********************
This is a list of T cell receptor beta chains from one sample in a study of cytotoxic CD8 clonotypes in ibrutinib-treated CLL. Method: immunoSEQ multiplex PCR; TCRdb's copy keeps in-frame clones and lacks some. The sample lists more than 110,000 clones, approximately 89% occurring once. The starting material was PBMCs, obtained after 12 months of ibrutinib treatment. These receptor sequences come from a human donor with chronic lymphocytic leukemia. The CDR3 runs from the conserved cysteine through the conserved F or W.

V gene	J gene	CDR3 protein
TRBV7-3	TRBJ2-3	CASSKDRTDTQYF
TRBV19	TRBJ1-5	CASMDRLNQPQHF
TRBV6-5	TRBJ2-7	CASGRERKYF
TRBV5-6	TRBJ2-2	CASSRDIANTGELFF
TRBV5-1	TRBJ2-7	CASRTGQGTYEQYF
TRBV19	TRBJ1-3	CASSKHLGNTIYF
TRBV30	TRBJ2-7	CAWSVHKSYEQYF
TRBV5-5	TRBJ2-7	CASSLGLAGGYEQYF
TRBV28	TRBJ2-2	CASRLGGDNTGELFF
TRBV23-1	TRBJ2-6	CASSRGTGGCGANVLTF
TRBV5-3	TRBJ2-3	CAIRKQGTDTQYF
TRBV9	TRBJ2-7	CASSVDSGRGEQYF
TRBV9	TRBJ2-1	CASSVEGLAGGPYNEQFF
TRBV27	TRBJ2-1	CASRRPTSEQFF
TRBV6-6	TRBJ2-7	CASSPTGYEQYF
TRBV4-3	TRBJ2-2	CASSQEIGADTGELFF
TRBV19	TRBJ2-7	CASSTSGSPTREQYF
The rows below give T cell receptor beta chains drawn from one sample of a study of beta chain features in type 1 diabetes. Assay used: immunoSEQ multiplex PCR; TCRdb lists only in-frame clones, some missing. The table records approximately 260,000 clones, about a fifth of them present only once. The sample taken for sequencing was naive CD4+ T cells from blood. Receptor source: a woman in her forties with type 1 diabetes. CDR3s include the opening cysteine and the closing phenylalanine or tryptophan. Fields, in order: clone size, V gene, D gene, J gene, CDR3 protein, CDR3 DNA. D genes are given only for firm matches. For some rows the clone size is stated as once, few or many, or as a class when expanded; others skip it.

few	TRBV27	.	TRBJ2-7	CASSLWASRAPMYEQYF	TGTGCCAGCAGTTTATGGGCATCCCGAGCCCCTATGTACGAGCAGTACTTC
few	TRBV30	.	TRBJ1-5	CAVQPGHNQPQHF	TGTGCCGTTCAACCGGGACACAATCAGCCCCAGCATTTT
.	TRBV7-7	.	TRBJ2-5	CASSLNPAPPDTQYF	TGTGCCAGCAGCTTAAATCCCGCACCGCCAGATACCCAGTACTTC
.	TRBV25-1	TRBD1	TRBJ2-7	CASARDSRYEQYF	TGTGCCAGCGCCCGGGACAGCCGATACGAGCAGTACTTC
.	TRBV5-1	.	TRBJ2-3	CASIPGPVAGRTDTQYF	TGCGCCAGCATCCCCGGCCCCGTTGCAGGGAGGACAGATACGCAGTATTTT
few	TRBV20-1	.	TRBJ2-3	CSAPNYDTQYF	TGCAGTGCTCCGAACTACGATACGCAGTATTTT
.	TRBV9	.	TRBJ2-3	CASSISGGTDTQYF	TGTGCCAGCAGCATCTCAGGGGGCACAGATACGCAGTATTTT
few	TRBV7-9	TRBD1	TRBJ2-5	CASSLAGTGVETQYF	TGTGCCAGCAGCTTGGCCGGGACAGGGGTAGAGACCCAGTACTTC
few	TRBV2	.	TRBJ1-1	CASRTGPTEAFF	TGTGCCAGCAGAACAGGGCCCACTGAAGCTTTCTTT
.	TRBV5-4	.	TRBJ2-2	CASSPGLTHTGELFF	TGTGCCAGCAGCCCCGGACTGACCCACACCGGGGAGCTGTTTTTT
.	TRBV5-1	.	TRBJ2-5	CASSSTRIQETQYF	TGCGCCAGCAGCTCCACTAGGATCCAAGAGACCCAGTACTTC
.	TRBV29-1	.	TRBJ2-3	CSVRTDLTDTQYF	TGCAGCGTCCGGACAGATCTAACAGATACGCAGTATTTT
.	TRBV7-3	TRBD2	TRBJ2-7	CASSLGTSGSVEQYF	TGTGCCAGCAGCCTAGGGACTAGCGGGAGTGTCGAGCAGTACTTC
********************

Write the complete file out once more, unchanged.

This is a list of T cell receptor beta chains from one sample in a study of cytotoxic CD8 clonotypes in ibrutinib-treated CLL. Method: immunoSEQ multiplex PCR; TCRdb's copy keeps in-frame clones and lacks some. The sample lists more than 110,000 clones, approximately 89% occurring once. The starting material was PBMCs, obtained after 12 months of ibrutinib treatment. These receptor sequences come from a human donor with chronic lymphocytic leukemia. The CDR3 runs from the conserved cysteine through the conserved F or W.

V gene	J gene	CDR3 protein
TRBV7-3	TRBJ2-3	CASSKDRTDTQYF
TRBV19	TRBJ1-5	CASMDRLNQPQHF
TRBV6-5	TRBJ2-7	CASGRERKYF
TRBV5-6	TRBJ2-2	CASSRDIANTGELFF
TRBV5-1	TRBJ2-7	CASRTGQGTYEQYF
TRBV19	TRBJ1-3	CASSKHLGNTIYF
TRBV30	TRBJ2-7	CAWSVHKSYEQYF
TRBV5-5	TRBJ2-7	CASSLGLAGGYEQYF
TRBV28	TRBJ2-2	CASRLGGDNTGELFF
TRBV23-1	TRBJ2-6	CASSRGTGGCGANVLTF
TRBV5-3	TRBJ2-3	CAIRKQGTDTQYF
TRBV9	TRBJ2-7	CASSVDSGRGEQYF
TRBV9	TRBJ2-1	CASSVEGLAGGPYNEQFF
TRBV27	TRBJ2-1	CASRRPTSEQFF
TRBV6-6	TRBJ2-7	CASSPTGYEQYF
TRBV4-3	TRBJ2-2	CASSQEIGADTGELFF
TRBV19	TRBJ2-7	CASSTSGSPTREQYF
The rows below give T cell receptor beta chains drawn from one sample of a study of beta chain features in type 1 diabetes. Assay used: immunoSEQ multiplex PCR; TCRdb lists only in-frame clones, some missing. The table records approximately 260,000 clones, about a fifth of them present only once. The sample taken for sequencing was naive CD4+ T cells from blood. Receptor source: a woman in her forties with type 1 diabetes. CDR3s include the opening cysteine and the closing phenylalanine or tryptophan. Fields, in order: clone size, V gene, D gene, J gene, CDR3 protein, CDR3 DNA. D genes are given only for firm matches. For some rows the clone size is stated as once, few or many, or as a class when expanded; others skip it.

few	TRBV27	.	TRBJ2-7	CASSLWASRAPMYEQYF	TGTGCCAGCAGTTTATGGGCATCCCGAGCCCCTATGTACGAGCAGTACTTC
few	TRBV30	.	TRBJ1-5	CAVQPGHNQPQHF	TGTGCCGTTCAACCGGGACACAATCAGCCCCAGCATTTT
.	TRBV7-7	.	TRBJ2-5	CASSLNPAPPDTQYF	TGTGCCAGCAGCTTAAATCCCGCACCGCCAGATACCCAGTACTTC
.	TRBV25-1	TRBD1	TRBJ2-7	CASARDSRYEQYF	TGTGCCAGCGCCCGGGACAGCCGATACGAGCAGTACTTC
.	TRBV5-1	.	TRBJ2-3	CASIPGPVAGRTDTQYF	TGCGCCAGCATCCCCGGCCCCGTTGCAGGGAGGACAGATACGCAGTATTTT
few	TRBV20-1	.	TRBJ2-3	CSAPNYDTQYF	TGCAGTGCTCCGAACTACGATACGCAGTATTTT
.	TRBV9	.	TRBJ2-3	CASSISGGTDTQYF	TGTGCCAGCAGCATCTCAGGGGGCACAGATACGCAGTATTTT
few	TRBV7-9	TRBD1	TRBJ2-5	CASSLAGTGVETQYF	TGTGCCAGCAGCTTGGCCGGGACAGGGGTAGAGACCCAGTACTTC
few	TRBV2	.	TRBJ1-1	CASRTGPTEAFF	TGTGCCAGCAGAACAGGGCCCACTGAAGCTTTCTTT
.	TRBV5-4	.	TRBJ2-2	CASSPGLTHTGELFF	TGTGCCAGCAGCCCCGGACTGACCCACACCGGGGAGCTGTTTTTT
.	TRBV5-1	.	TRBJ2-5	CASSSTRIQETQYF	TGCGCCAGCAGCTCCACTAGGATCCAAGAGACCCAGTACTTC
.	TRBV29-1	.	TRBJ2-3	CSVRTDLTDTQYF	TGCAGCGTCCGGACAGATCTAACAGATACGCAGTATTTT
.	TRBV7-3	TRBD2	TRBJ2-7	CASSLGTSGSVEQYF	TGTGCCAGCAGCCTAGGGACTAGCGGGAGTGTCGAGCAGTACTTC